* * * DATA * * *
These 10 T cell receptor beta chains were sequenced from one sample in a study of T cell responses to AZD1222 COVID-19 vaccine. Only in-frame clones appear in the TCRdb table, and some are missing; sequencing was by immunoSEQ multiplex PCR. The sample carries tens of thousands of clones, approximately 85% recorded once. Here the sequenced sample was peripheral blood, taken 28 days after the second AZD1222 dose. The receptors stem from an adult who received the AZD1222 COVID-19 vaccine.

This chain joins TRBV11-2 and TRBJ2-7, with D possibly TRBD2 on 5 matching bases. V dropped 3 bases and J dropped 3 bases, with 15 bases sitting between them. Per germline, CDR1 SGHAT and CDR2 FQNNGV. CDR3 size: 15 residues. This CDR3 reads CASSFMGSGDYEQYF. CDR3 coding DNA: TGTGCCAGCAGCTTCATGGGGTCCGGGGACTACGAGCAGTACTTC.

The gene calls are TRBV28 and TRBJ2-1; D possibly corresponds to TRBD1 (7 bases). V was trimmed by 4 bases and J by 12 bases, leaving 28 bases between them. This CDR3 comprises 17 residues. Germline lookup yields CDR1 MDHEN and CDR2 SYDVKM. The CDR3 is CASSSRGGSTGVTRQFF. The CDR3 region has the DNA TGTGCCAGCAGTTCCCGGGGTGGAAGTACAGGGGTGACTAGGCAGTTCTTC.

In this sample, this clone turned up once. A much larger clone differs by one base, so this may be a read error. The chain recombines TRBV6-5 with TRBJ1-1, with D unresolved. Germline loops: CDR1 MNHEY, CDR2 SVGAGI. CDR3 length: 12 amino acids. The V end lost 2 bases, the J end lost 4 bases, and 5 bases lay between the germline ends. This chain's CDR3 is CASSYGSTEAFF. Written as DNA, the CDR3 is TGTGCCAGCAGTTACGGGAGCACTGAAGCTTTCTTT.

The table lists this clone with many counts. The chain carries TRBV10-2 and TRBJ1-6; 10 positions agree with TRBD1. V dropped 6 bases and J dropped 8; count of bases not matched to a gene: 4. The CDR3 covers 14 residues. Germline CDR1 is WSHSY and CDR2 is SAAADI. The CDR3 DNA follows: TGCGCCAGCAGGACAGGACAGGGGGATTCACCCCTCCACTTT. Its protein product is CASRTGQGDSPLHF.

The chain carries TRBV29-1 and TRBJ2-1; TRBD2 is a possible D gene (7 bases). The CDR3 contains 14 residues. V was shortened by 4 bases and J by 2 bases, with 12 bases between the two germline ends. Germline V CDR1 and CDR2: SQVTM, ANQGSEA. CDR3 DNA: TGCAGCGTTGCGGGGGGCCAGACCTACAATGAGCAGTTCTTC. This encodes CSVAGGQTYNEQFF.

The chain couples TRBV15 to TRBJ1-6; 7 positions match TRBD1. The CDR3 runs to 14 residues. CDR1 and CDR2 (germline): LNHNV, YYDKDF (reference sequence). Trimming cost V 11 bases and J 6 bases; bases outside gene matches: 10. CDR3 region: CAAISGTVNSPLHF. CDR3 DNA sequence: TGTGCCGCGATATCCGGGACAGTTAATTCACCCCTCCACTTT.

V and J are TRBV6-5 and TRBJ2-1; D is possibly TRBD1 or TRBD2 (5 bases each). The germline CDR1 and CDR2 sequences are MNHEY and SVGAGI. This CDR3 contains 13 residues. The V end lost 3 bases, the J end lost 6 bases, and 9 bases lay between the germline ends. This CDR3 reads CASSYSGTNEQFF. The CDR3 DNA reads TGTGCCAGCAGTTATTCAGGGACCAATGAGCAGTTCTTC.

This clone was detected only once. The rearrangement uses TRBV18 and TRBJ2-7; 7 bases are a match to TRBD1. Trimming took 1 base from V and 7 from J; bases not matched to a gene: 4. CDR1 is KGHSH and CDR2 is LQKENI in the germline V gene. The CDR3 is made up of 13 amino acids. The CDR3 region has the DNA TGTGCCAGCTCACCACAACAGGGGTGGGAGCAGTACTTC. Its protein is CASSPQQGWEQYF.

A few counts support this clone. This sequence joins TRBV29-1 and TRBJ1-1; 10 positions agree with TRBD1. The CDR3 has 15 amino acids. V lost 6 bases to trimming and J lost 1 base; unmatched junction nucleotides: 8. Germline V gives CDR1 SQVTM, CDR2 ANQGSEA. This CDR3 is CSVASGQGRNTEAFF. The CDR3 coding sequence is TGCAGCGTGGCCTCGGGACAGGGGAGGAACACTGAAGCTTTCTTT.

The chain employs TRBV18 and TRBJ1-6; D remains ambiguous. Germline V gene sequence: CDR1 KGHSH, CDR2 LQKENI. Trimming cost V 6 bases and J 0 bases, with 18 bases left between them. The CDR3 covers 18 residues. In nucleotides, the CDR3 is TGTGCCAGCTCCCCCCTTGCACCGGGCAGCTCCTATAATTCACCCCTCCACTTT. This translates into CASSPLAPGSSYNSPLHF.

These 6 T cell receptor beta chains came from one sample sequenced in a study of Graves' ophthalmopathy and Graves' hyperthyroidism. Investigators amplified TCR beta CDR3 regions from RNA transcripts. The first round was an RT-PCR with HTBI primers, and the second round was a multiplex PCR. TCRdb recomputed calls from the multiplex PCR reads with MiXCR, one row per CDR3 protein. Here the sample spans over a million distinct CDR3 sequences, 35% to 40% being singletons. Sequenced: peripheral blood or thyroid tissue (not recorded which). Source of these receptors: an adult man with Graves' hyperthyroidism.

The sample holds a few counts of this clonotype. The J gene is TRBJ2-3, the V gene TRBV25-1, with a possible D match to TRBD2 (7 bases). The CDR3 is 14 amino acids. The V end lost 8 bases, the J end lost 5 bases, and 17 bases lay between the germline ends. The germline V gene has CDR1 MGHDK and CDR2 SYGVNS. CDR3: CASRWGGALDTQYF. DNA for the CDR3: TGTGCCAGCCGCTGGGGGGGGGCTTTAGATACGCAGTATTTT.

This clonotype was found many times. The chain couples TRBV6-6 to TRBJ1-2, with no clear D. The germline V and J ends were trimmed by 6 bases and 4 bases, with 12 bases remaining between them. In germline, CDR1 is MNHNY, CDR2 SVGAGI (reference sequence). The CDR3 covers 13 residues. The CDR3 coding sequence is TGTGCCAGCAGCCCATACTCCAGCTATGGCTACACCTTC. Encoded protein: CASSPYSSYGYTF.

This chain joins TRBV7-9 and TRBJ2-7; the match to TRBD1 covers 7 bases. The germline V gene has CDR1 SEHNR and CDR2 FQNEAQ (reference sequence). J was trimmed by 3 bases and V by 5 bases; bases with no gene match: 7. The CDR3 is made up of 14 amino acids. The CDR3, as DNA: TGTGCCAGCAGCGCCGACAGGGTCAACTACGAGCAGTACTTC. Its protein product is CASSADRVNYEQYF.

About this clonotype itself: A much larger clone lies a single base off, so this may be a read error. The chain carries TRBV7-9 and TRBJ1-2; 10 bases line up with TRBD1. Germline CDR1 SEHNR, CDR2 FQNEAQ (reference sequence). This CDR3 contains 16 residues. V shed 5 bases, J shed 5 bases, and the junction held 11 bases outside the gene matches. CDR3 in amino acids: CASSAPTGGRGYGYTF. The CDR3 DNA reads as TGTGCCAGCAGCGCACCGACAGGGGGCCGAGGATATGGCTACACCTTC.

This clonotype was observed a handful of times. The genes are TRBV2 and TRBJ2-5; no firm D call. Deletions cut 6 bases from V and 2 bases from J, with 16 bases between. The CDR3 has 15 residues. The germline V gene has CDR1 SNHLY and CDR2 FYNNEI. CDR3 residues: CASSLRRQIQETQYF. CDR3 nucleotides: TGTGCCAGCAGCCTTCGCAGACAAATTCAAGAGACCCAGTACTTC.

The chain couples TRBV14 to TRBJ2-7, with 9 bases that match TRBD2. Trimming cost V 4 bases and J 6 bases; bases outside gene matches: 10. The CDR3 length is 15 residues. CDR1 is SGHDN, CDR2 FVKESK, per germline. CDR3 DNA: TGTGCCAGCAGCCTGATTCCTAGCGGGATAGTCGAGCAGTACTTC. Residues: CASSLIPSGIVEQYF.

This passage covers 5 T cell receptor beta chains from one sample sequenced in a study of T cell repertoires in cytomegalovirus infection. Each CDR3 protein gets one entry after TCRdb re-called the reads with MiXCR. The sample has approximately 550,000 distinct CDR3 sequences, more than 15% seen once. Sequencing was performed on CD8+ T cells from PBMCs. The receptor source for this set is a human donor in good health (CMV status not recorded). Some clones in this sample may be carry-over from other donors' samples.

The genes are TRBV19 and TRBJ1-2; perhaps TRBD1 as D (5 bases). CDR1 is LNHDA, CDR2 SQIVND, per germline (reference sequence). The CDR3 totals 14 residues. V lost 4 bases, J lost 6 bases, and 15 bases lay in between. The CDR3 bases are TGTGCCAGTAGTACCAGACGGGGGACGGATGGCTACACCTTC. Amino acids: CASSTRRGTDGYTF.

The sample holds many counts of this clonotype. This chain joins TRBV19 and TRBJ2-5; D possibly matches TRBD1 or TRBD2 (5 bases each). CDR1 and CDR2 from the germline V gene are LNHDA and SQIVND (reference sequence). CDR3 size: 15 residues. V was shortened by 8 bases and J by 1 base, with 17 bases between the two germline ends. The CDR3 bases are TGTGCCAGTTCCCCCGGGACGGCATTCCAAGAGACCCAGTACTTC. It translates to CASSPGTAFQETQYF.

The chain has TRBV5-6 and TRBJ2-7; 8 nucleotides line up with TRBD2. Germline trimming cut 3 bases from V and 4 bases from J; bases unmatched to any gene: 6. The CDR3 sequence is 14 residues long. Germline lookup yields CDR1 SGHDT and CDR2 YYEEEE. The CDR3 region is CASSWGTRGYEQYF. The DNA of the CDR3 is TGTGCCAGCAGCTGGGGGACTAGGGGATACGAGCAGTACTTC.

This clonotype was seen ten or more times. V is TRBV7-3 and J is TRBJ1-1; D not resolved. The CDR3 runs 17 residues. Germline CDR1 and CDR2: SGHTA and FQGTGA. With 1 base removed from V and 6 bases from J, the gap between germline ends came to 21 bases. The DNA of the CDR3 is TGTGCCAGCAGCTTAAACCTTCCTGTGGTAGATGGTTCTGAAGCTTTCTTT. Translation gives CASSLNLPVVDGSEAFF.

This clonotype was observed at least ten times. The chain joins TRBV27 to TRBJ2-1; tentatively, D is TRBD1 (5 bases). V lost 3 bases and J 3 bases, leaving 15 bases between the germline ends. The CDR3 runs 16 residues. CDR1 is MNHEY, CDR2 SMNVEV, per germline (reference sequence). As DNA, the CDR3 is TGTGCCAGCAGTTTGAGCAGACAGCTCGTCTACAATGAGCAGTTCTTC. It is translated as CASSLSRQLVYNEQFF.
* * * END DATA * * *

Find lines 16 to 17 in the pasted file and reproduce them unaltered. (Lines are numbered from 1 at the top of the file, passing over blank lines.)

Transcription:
About this clonotype itself: A much larger clone lies a single base off, so this may be a read error. The chain carries TRBV7-9 and TRBJ1-2; 10 bases line up with TRBD1. Germline CDR1 SEHNR, CDR2 FQNEAQ (reference sequence). This CDR3 contains 16 residues. V shed 5 bases, J shed 5 bases, and the junction held 11 bases outside the gene matches. CDR3 in amino acids: CASSAPTGGRGYGYTF. The CDR3 DNA reads as TGTGCCAGCAGCGCACCGACAGGGGGCCGAGGATATGGCTACACCTTC.

This clonotype was observed a handful of times. The genes are TRBV2 and TRBJ2-5; no firm D call. Deletions cut 6 bases from V and 2 bases from J, with 16 bases between. The CDR3 has 15 residues. The germline V gene has CDR1 SNHLY and CDR2 FYNNEI. CDR3 residues: CASSLRRQIQETQYF. CDR3 nucleotides: TGTGCCAGCAGCCTTCGCAGACAAATTCAAGAGACCCAGTACTTC.